Nature reserve Tokyo

Back at the station it was coffee time do we popped into a Starbucks at the entrance to shopping centre, where the carols were blaring out over the sound system. Helen had a doughnut and I had a cinnamon roll but with marron glace in it, which was lovely. The japanese get through a lot of sweet chestnut goods. Helen deserted me in search of a manners station, while I blogged and finished my coffee. However Helen came back unfulfilled yet optimistic that the pachinko parlour next door allowed smoking so I could gamble away a few ball bearings whilst Helen fed her habit.

Pachinko is the Japanese equivalent of the fruit machine gambling is forbidden in Japan so they circumvent the law by selling you ball bearings which you pour into the machine which is like the old pinball machines. I could not figure out what to do so I asked the attendant who tried to explain but then just gave me a breaker of balls which he poured into the machine and said service. Whilst Helen was smoking he loaded up another machine for her. I struggled to under stand the game, there was a thing you twisted which adjusted the speed at which the balls were launched into the playing area, points seemed to be awarded for different holes and pressing one of the three buttons cleared the score or possibly banked the winnings who knows whether we won anything. Next stop was Shinjuku.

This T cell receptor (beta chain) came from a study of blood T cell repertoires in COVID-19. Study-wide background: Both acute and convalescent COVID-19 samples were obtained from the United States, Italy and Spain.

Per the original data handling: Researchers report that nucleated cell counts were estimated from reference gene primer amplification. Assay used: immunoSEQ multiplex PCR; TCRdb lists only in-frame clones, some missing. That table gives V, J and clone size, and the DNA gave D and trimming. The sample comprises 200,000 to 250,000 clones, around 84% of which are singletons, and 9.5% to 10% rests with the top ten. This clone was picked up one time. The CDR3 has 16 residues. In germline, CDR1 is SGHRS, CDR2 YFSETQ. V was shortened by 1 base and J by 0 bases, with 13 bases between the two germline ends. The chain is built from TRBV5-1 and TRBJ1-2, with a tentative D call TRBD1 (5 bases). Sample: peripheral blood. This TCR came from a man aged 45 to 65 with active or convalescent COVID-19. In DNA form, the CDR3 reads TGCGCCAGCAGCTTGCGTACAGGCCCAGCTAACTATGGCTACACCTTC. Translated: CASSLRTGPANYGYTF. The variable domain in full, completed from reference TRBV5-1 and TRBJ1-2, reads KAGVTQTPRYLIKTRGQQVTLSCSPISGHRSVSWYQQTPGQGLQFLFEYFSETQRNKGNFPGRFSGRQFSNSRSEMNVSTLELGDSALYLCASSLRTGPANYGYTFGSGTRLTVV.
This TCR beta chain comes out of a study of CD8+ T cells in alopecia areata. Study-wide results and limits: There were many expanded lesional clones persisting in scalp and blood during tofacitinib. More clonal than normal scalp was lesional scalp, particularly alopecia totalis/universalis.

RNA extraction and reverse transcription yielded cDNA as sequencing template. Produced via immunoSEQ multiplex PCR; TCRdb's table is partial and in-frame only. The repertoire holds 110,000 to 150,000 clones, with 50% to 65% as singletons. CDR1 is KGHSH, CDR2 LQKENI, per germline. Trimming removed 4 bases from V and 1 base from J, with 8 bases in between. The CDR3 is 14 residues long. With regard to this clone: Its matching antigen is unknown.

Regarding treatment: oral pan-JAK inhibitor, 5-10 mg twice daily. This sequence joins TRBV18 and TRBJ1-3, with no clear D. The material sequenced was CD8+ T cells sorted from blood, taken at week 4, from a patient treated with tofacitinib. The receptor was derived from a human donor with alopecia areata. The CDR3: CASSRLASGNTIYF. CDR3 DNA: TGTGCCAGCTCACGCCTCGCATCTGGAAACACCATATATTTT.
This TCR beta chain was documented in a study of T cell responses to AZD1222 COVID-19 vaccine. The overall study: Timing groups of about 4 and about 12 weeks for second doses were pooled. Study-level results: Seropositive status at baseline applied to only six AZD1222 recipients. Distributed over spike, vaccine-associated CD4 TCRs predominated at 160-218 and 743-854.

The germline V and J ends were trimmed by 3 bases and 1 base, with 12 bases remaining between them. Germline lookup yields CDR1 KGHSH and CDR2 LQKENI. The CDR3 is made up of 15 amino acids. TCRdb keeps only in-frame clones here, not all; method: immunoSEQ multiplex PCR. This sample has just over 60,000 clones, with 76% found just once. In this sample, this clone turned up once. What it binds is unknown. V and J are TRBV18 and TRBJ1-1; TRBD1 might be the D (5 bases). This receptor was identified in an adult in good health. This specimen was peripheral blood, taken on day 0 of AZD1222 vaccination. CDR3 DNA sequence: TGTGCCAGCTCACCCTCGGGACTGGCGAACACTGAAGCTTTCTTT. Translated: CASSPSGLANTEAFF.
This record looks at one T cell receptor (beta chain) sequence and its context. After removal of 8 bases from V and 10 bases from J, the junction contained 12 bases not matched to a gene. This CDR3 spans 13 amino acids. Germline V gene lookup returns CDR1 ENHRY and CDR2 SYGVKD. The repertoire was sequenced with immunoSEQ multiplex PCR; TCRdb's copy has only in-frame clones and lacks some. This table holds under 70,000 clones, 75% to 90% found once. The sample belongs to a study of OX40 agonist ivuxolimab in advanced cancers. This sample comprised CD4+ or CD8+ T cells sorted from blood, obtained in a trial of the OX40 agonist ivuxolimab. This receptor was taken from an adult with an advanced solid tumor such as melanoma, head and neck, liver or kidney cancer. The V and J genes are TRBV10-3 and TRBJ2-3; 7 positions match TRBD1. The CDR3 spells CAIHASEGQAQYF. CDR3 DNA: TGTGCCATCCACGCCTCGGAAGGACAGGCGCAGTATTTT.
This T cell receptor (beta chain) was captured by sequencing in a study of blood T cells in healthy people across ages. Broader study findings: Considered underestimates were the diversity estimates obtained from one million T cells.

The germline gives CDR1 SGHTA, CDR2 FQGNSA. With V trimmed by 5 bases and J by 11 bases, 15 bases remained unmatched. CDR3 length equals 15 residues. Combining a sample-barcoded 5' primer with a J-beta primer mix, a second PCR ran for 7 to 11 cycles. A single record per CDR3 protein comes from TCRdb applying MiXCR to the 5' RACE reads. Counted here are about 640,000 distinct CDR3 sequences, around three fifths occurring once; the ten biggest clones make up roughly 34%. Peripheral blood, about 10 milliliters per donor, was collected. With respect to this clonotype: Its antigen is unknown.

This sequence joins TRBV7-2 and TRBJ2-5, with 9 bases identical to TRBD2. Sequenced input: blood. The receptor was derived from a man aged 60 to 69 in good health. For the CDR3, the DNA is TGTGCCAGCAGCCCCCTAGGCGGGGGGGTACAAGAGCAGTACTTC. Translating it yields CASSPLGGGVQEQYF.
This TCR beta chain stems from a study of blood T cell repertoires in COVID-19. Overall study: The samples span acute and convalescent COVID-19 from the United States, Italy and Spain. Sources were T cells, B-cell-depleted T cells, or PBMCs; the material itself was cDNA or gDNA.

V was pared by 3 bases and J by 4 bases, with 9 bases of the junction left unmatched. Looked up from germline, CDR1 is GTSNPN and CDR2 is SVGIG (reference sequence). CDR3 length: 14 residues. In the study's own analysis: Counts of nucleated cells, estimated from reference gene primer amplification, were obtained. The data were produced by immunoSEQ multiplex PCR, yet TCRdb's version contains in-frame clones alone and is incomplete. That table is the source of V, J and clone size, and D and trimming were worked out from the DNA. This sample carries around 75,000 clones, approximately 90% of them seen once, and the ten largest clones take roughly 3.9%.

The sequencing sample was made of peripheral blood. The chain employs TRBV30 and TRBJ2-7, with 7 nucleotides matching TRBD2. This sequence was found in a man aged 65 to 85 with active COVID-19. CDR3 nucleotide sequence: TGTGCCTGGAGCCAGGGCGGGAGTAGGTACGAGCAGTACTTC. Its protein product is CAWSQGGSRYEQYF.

Cemetery in Tokyo City